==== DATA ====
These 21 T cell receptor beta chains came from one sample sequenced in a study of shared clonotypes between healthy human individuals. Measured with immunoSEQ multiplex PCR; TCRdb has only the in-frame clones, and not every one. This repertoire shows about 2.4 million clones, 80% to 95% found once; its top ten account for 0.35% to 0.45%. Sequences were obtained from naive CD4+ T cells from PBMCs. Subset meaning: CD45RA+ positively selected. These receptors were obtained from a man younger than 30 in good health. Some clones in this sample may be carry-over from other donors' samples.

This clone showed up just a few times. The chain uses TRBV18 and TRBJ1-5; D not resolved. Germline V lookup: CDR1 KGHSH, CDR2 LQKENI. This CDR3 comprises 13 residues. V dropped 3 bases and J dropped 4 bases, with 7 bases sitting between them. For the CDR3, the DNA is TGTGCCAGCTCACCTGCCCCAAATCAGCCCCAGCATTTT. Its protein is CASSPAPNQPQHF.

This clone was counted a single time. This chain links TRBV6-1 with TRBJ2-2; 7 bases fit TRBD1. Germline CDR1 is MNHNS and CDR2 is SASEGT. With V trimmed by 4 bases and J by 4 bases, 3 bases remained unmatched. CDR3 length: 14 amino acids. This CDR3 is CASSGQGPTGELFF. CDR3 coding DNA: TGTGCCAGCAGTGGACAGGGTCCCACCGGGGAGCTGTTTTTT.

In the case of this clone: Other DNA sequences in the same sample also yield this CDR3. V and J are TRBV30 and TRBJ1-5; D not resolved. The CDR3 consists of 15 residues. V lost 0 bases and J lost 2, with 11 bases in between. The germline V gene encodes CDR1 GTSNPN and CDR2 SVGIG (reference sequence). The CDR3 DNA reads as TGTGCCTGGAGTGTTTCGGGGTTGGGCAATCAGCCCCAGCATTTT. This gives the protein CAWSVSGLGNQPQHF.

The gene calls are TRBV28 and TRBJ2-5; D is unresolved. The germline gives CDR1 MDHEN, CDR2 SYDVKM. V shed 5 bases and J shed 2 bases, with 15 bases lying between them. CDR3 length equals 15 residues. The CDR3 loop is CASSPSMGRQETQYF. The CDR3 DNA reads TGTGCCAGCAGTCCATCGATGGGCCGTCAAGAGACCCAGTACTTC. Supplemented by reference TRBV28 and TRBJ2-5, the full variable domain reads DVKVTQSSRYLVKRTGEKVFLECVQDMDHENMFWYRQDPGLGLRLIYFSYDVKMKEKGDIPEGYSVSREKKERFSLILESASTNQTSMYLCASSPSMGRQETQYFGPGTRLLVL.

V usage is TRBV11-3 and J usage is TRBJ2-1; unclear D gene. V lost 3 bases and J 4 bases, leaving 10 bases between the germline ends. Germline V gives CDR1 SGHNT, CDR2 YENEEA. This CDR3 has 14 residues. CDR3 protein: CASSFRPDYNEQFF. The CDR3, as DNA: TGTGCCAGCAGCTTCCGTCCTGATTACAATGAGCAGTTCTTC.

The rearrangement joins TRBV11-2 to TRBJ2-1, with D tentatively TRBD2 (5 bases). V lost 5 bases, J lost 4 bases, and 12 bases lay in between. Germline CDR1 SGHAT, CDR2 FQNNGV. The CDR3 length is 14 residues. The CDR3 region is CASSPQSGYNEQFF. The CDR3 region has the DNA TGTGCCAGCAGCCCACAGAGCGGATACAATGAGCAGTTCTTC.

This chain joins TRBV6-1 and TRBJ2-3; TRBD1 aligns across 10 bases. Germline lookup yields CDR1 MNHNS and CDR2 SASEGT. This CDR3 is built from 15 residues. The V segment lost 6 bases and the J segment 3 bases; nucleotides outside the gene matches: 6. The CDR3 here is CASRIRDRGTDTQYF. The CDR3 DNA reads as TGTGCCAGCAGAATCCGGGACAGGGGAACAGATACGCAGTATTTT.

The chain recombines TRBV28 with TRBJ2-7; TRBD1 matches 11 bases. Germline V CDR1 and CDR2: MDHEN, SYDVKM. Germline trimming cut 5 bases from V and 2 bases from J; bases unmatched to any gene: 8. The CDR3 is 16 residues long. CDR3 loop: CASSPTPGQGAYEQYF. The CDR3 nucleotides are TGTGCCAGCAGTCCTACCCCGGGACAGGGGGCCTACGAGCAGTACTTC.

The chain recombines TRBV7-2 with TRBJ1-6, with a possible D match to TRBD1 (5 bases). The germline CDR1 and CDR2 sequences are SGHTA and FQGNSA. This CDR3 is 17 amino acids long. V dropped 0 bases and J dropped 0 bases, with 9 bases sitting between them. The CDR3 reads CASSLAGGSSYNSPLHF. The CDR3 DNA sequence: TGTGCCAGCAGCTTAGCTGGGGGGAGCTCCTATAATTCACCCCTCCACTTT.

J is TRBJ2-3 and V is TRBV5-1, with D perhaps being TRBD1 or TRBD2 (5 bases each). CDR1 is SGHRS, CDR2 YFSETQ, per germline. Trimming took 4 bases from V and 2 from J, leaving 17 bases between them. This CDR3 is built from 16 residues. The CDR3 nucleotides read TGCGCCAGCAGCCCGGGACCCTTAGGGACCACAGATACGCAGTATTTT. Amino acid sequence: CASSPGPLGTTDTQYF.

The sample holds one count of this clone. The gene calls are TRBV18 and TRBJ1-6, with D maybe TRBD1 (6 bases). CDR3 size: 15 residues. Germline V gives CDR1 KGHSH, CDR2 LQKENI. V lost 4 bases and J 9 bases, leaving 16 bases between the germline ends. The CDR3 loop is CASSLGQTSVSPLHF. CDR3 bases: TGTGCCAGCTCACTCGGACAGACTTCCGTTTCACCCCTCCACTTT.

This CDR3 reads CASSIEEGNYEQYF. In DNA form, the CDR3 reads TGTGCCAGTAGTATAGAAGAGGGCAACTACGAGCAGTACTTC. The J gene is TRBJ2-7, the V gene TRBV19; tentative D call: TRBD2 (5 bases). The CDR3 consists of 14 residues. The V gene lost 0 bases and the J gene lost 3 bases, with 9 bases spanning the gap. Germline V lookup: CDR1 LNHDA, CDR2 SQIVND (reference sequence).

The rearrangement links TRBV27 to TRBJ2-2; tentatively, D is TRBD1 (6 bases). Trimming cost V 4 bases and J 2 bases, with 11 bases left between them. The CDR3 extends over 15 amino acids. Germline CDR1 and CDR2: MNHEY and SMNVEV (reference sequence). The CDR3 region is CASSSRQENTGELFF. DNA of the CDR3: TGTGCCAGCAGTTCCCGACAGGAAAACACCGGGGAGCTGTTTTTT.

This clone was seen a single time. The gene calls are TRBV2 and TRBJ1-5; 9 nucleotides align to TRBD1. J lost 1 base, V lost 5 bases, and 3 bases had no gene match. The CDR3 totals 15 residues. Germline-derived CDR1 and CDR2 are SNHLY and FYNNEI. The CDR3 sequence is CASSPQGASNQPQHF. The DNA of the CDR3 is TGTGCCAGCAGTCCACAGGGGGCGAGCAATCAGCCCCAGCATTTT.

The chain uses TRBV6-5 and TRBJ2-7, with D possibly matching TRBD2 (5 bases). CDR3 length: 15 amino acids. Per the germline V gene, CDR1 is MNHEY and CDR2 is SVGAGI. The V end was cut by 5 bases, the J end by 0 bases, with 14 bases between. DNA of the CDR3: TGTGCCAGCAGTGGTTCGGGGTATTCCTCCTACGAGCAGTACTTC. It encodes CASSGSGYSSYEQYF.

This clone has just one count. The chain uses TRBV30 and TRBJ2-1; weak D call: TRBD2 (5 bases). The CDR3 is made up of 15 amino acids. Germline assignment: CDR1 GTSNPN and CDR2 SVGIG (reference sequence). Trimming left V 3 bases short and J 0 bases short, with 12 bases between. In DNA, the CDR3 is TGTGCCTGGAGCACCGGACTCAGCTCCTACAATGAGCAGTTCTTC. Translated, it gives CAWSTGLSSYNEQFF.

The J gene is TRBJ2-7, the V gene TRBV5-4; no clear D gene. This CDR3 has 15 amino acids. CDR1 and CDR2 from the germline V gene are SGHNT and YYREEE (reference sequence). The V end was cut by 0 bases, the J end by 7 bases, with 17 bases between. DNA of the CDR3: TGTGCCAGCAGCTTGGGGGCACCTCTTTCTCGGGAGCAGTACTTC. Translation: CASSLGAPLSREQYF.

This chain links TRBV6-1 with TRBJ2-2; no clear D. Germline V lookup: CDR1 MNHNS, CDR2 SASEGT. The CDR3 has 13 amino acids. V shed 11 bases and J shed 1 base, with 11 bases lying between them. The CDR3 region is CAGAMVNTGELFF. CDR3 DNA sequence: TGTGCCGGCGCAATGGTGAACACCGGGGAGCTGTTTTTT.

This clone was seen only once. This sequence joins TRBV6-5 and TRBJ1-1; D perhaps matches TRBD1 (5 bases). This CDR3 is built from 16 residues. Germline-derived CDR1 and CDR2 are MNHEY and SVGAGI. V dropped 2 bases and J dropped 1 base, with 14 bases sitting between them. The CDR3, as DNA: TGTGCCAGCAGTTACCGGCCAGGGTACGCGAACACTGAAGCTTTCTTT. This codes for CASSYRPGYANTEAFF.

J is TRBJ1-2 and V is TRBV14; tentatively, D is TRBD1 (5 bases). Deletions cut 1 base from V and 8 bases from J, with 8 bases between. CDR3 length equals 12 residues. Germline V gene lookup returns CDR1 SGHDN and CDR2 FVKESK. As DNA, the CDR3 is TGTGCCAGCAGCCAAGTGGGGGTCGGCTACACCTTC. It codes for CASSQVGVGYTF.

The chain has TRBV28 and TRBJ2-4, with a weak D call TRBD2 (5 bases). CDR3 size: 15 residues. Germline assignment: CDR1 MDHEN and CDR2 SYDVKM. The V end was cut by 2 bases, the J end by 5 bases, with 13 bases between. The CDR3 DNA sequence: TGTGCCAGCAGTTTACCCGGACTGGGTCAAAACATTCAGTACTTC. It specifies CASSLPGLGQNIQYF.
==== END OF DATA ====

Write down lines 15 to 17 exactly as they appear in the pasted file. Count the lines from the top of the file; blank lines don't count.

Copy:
This clone was seen a single time. The gene calls are TRBV2 and TRBJ1-5; 9 nucleotides align to TRBD1. J lost 1 base, V lost 5 bases, and 3 bases had no gene match. The CDR3 totals 15 residues. Germline-derived CDR1 and CDR2 are SNHLY and FYNNEI. The CDR3 sequence is CASSPQGASNQPQHF. The DNA of the CDR3 is TGTGCCAGCAGTCCACAGGGGGCGAGCAATCAGCCCCAGCATTTT.

The chain uses TRBV6-5 and TRBJ2-7, with D possibly matching TRBD2 (5 bases). CDR3 length: 15 amino acids. Per the germline V gene, CDR1 is MNHEY and CDR2 is SVGAGI. The V end was cut by 5 bases, the J end by 0 bases, with 14 bases between. DNA of the CDR3: TGTGCCAGCAGTGGTTCGGGGTATTCCTCCTACGAGCAGTACTTC. It encodes CASSGSGYSSYEQYF.

This clone has just one count. The chain uses TRBV30 and TRBJ2-1; weak D call: TRBD2 (5 bases). The CDR3 is made up of 15 amino acids. Germline assignment: CDR1 GTSNPN and CDR2 SVGIG (reference sequence). Trimming left V 3 bases short and J 0 bases short, with 12 bases between. In DNA, the CDR3 is TGTGCCTGGAGCACCGGACTCAGCTCCTACAATGAGCAGTTCTTC. Translated, it gives CAWSTGLSSYNEQFF.